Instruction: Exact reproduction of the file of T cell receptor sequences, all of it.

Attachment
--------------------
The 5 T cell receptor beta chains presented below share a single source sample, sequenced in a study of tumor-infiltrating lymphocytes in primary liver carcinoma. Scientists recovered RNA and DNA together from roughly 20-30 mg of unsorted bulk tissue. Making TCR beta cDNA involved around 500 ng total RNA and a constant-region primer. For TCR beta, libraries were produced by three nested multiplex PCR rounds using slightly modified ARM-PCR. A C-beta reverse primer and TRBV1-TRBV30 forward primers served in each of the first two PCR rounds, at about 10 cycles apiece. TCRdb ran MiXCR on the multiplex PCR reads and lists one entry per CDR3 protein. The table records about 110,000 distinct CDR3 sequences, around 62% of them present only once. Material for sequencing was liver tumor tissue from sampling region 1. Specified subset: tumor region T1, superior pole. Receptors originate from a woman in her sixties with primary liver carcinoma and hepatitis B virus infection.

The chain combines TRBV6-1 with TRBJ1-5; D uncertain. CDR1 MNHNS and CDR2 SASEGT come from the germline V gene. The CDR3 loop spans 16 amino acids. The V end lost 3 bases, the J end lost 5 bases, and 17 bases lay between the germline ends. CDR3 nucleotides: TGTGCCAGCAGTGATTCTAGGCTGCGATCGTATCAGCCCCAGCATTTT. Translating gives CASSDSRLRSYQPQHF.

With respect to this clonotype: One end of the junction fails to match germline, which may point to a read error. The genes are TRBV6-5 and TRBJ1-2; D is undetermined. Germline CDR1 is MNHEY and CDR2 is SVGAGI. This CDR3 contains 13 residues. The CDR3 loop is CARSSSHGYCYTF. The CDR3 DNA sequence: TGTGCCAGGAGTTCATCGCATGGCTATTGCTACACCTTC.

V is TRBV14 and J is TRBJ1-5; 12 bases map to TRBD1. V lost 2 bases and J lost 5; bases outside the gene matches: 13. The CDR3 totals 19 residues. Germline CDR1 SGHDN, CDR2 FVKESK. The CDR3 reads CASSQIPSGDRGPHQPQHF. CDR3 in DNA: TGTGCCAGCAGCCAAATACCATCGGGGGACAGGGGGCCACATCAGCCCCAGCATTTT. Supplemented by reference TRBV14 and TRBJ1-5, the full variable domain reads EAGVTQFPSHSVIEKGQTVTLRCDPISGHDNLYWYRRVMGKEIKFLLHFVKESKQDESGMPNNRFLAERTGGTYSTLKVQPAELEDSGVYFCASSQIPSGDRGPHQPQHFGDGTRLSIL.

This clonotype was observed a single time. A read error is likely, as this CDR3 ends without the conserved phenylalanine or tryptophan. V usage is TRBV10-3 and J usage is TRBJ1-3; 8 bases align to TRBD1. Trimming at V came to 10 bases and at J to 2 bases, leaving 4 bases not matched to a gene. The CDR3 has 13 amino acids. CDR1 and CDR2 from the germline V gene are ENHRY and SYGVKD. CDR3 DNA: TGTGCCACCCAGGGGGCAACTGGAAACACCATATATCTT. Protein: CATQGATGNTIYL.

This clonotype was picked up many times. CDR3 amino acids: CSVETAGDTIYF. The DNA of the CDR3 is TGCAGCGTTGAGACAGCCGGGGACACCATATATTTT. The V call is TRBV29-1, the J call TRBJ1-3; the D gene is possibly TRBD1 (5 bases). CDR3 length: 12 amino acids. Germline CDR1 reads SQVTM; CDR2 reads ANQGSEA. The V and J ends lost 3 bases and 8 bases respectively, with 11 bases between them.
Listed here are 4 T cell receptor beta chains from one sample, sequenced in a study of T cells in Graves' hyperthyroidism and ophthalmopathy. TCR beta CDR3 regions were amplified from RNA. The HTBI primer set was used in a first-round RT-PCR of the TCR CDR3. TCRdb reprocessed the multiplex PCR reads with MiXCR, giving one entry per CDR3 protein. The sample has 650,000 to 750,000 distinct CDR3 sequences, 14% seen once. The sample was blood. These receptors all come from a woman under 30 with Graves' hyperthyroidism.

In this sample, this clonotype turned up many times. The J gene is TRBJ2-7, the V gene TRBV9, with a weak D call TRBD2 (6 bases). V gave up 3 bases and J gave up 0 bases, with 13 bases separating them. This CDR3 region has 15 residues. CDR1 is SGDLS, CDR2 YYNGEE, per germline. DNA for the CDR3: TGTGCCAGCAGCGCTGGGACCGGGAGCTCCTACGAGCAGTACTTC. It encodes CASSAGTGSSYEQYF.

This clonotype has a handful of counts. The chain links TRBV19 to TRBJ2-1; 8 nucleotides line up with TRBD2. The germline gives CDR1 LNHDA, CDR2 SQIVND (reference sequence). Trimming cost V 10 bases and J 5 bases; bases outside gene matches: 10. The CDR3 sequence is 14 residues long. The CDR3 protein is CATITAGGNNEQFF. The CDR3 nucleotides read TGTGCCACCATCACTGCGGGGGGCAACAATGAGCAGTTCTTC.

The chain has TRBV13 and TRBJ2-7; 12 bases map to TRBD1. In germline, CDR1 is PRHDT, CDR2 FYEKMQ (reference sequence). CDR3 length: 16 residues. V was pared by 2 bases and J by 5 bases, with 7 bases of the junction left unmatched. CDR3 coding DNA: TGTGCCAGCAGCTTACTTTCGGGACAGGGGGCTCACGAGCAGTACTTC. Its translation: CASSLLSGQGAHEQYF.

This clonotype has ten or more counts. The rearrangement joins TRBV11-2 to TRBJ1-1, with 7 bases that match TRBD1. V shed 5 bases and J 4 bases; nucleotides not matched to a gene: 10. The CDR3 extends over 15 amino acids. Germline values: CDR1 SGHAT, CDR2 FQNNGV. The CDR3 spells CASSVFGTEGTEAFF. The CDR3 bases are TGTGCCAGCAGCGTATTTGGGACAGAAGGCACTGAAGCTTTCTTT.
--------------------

The 5 T cell receptor beta chains presented below share a single source sample, sequenced in a study of tumor-infiltrating lymphocytes in primary liver carcinoma. Scientists recovered RNA and DNA together from roughly 20-30 mg of unsorted bulk tissue. Making TCR beta cDNA involved around 500 ng total RNA and a constant-region primer. For TCR beta, libraries were produced by three nested multiplex PCR rounds using slightly modified ARM-PCR. A C-beta reverse primer and TRBV1-TRBV30 forward primers served in each of the first two PCR rounds, at about 10 cycles apiece. TCRdb ran MiXCR on the multiplex PCR reads and lists one entry per CDR3 protein. The table records about 110,000 distinct CDR3 sequences, around 62% of them present only once. Material for sequencing was liver tumor tissue from sampling region 1. Specified subset: tumor region T1, superior pole. Receptors originate from a woman in her sixties with primary liver carcinoma and hepatitis B virus infection.

The chain combines TRBV6-1 with TRBJ1-5; D uncertain. CDR1 MNHNS and CDR2 SASEGT come from the germline V gene. The CDR3 loop spans 16 amino acids. The V end lost 3 bases, the J end lost 5 bases, and 17 bases lay between the germline ends. CDR3 nucleotides: TGTGCCAGCAGTGATTCTAGGCTGCGATCGTATCAGCCCCAGCATTTT. Translating gives CASSDSRLRSYQPQHF.

With respect to this clonotype: One end of the junction fails to match germline, which may point to a read error. The genes are TRBV6-5 and TRBJ1-2; D is undetermined. Germline CDR1 is MNHEY and CDR2 is SVGAGI. This CDR3 contains 13 residues. The CDR3 loop is CARSSSHGYCYTF. The CDR3 DNA sequence: TGTGCCAGGAGTTCATCGCATGGCTATTGCTACACCTTC.

V is TRBV14 and J is TRBJ1-5; 12 bases map to TRBD1. V lost 2 bases and J lost 5; bases outside the gene matches: 13. The CDR3 totals 19 residues. Germline CDR1 SGHDN, CDR2 FVKESK. The CDR3 reads CASSQIPSGDRGPHQPQHF. CDR3 in DNA: TGTGCCAGCAGCCAAATACCATCGGGGGACAGGGGGCCACATCAGCCCCAGCATTTT. Supplemented by reference TRBV14 and TRBJ1-5, the full variable domain reads EAGVTQFPSHSVIEKGQTVTLRCDPISGHDNLYWYRRVMGKEIKFLLHFVKESKQDESGMPNNRFLAERTGGTYSTLKVQPAELEDSGVYFCASSQIPSGDRGPHQPQHFGDGTRLSIL.

This clonotype was observed a single time. A read error is likely, as this CDR3 ends without the conserved phenylalanine or tryptophan. V usage is TRBV10-3 and J usage is TRBJ1-3; 8 bases align to TRBD1. Trimming at V came to 10 bases and at J to 2 bases, leaving 4 bases not matched to a gene. The CDR3 has 13 amino acids. CDR1 and CDR2 from the germline V gene are ENHRY and SYGVKD. CDR3 DNA: TGTGCCACCCAGGGGGCAACTGGAAACACCATATATCTT. Protein: CATQGATGNTIYL.

This clonotype was picked up many times. CDR3 amino acids: CSVETAGDTIYF. The DNA of the CDR3 is TGCAGCGTTGAGACAGCCGGGGACACCATATATTTT. The V call is TRBV29-1, the J call TRBJ1-3; the D gene is possibly TRBD1 (5 bases). CDR3 length: 12 amino acids. Germline CDR1 reads SQVTM; CDR2 reads ANQGSEA. The V and J ends lost 3 bases and 8 bases respectively, with 11 bases between them.
Listed here are 4 T cell receptor beta chains from one sample, sequenced in a study of T cells in Graves' hyperthyroidism and ophthalmopathy. TCR beta CDR3 regions were amplified from RNA. The HTBI primer set was used in a first-round RT-PCR of the TCR CDR3. TCRdb reprocessed the multiplex PCR reads with MiXCR, giving one entry per CDR3 protein. The sample has 650,000 to 750,000 distinct CDR3 sequences, 14% seen once. The sample was blood. These receptors all come from a woman under 30 with Graves' hyperthyroidism.

In this sample, this clonotype turned up many times. The J gene is TRBJ2-7, the V gene TRBV9, with a weak D call TRBD2 (6 bases). V gave up 3 bases and J gave up 0 bases, with 13 bases separating them. This CDR3 region has 15 residues. CDR1 is SGDLS, CDR2 YYNGEE, per germline. DNA for the CDR3: TGTGCCAGCAGCGCTGGGACCGGGAGCTCCTACGAGCAGTACTTC. It encodes CASSAGTGSSYEQYF.

This clonotype has a handful of counts. The chain links TRBV19 to TRBJ2-1; 8 nucleotides line up with TRBD2. The germline gives CDR1 LNHDA, CDR2 SQIVND (reference sequence). Trimming cost V 10 bases and J 5 bases; bases outside gene matches: 10. The CDR3 sequence is 14 residues long. The CDR3 protein is CATITAGGNNEQFF. The CDR3 nucleotides read TGTGCCACCATCACTGCGGGGGGCAACAATGAGCAGTTCTTC.

The chain has TRBV13 and TRBJ2-7; 12 bases map to TRBD1. In germline, CDR1 is PRHDT, CDR2 FYEKMQ (reference sequence). CDR3 length: 16 residues. V was pared by 2 bases and J by 5 bases, with 7 bases of the junction left unmatched. CDR3 coding DNA: TGTGCCAGCAGCTTACTTTCGGGACAGGGGGCTCACGAGCAGTACTTC. Its translation: CASSLLSGQGAHEQYF.

This clonotype has ten or more counts. The rearrangement joins TRBV11-2 to TRBJ1-1, with 7 bases that match TRBD1. V shed 5 bases and J 4 bases; nucleotides not matched to a gene: 10. The CDR3 extends over 15 amino acids. Germline values: CDR1 SGHAT, CDR2 FQNNGV. The CDR3 spells CASSVFGTEGTEAFF. The CDR3 bases are TGTGCCAGCAGCGTATTTGGGACAGAAGGCACTGAAGCTTTCTTT.